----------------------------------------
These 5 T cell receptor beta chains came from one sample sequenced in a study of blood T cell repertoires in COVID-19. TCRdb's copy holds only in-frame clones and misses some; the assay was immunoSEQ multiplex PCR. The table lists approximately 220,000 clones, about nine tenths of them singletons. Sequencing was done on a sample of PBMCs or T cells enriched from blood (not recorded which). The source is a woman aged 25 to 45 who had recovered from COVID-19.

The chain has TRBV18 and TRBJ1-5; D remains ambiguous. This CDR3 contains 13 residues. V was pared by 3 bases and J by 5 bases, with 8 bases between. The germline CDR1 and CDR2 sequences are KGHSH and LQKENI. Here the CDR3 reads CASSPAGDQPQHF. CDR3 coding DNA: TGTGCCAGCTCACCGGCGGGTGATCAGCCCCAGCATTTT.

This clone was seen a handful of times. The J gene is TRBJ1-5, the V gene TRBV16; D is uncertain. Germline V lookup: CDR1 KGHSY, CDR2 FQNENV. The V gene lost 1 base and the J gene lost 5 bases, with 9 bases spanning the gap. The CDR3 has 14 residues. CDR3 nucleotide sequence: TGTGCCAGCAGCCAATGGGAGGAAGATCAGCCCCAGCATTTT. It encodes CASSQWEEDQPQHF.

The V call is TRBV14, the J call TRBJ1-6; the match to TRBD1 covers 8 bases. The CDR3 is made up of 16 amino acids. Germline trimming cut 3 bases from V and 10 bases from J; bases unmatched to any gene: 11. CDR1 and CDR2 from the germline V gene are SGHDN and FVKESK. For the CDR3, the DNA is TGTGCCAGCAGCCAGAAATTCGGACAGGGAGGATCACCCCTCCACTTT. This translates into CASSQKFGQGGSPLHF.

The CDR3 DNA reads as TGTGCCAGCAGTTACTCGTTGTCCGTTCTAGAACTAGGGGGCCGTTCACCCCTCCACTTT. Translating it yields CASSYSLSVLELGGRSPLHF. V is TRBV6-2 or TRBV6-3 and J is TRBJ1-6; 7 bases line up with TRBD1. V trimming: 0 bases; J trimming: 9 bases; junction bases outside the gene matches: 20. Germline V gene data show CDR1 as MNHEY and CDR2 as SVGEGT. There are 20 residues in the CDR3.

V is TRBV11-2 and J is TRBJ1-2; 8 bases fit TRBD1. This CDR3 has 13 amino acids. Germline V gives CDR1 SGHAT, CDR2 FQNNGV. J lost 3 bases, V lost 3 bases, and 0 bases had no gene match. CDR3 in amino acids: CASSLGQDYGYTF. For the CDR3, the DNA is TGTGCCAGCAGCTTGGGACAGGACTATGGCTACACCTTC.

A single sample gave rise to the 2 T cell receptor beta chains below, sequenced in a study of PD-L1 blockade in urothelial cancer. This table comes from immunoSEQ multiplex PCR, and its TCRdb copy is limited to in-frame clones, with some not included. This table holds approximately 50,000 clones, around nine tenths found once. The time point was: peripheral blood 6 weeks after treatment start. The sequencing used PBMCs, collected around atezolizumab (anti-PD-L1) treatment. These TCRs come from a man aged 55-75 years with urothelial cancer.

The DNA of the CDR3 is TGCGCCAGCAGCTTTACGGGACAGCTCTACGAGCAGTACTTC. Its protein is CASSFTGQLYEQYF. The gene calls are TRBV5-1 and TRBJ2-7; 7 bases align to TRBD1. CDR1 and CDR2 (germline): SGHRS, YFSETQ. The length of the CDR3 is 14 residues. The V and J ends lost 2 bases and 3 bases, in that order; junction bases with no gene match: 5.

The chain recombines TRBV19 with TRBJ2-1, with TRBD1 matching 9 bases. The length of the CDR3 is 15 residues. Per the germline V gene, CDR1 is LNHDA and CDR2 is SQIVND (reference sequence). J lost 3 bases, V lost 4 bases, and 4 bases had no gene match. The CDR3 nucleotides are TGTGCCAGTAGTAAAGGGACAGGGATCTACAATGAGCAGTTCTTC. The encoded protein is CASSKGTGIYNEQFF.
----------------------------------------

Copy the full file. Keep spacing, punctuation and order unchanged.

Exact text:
These 5 T cell receptor beta chains came from one sample sequenced in a study of blood T cell repertoires in COVID-19. TCRdb's copy holds only in-frame clones and misses some; the assay was immunoSEQ multiplex PCR. The table lists approximately 220,000 clones, about nine tenths of them singletons. Sequencing was done on a sample of PBMCs or T cells enriched from blood (not recorded which). The source is a woman aged 25 to 45 who had recovered from COVID-19.

The chain has TRBV18 and TRBJ1-5; D remains ambiguous. This CDR3 contains 13 residues. V was pared by 3 bases and J by 5 bases, with 8 bases between. The germline CDR1 and CDR2 sequences are KGHSH and LQKENI. Here the CDR3 reads CASSPAGDQPQHF. CDR3 coding DNA: TGTGCCAGCTCACCGGCGGGTGATCAGCCCCAGCATTTT.

This clone was seen a handful of times. The J gene is TRBJ1-5, the V gene TRBV16; D is uncertain. Germline V lookup: CDR1 KGHSY, CDR2 FQNENV. The V gene lost 1 base and the J gene lost 5 bases, with 9 bases spanning the gap. The CDR3 has 14 residues. CDR3 nucleotide sequence: TGTGCCAGCAGCCAATGGGAGGAAGATCAGCCCCAGCATTTT. It encodes CASSQWEEDQPQHF.

The V call is TRBV14, the J call TRBJ1-6; the match to TRBD1 covers 8 bases. The CDR3 is made up of 16 amino acids. Germline trimming cut 3 bases from V and 10 bases from J; bases unmatched to any gene: 11. CDR1 and CDR2 from the germline V gene are SGHDN and FVKESK. For the CDR3, the DNA is TGTGCCAGCAGCCAGAAATTCGGACAGGGAGGATCACCCCTCCACTTT. This translates into CASSQKFGQGGSPLHF.

The CDR3 DNA reads as TGTGCCAGCAGTTACTCGTTGTCCGTTCTAGAACTAGGGGGCCGTTCACCCCTCCACTTT. Translating it yields CASSYSLSVLELGGRSPLHF. V is TRBV6-2 or TRBV6-3 and J is TRBJ1-6; 7 bases line up with TRBD1. V trimming: 0 bases; J trimming: 9 bases; junction bases outside the gene matches: 20. Germline V gene data show CDR1 as MNHEY and CDR2 as SVGEGT. There are 20 residues in the CDR3.

V is TRBV11-2 and J is TRBJ1-2; 8 bases fit TRBD1. This CDR3 has 13 amino acids. Germline V gives CDR1 SGHAT, CDR2 FQNNGV. J lost 3 bases, V lost 3 bases, and 0 bases had no gene match. CDR3 in amino acids: CASSLGQDYGYTF. For the CDR3, the DNA is TGTGCCAGCAGCTTGGGACAGGACTATGGCTACACCTTC.

A single sample gave rise to the 2 T cell receptor beta chains below, sequenced in a study of PD-L1 blockade in urothelial cancer. This table comes from immunoSEQ multiplex PCR, and its TCRdb copy is limited to in-frame clones, with some not included. This table holds approximately 50,000 clones, around nine tenths found once. The time point was: peripheral blood 6 weeks after treatment start. The sequencing used PBMCs, collected around atezolizumab (anti-PD-L1) treatment. These TCRs come from a man aged 55-75 years with urothelial cancer.

The DNA of the CDR3 is TGCGCCAGCAGCTTTACGGGACAGCTCTACGAGCAGTACTTC. Its protein is CASSFTGQLYEQYF. The gene calls are TRBV5-1 and TRBJ2-7; 7 bases align to TRBD1. CDR1 and CDR2 (germline): SGHRS, YFSETQ. The length of the CDR3 is 14 residues. The V and J ends lost 2 bases and 3 bases, in that order; junction bases with no gene match: 5.

The chain recombines TRBV19 with TRBJ2-1, with TRBD1 matching 9 bases. The length of the CDR3 is 15 residues. Per the germline V gene, CDR1 is LNHDA and CDR2 is SQIVND (reference sequence). J lost 3 bases, V lost 4 bases, and 4 bases had no gene match. The CDR3 nucleotides are TGTGCCAGTAGTAAAGGGACAGGGATCTACAATGAGCAGTTCTTC. The encoded protein is CASSKGTGIYNEQFF.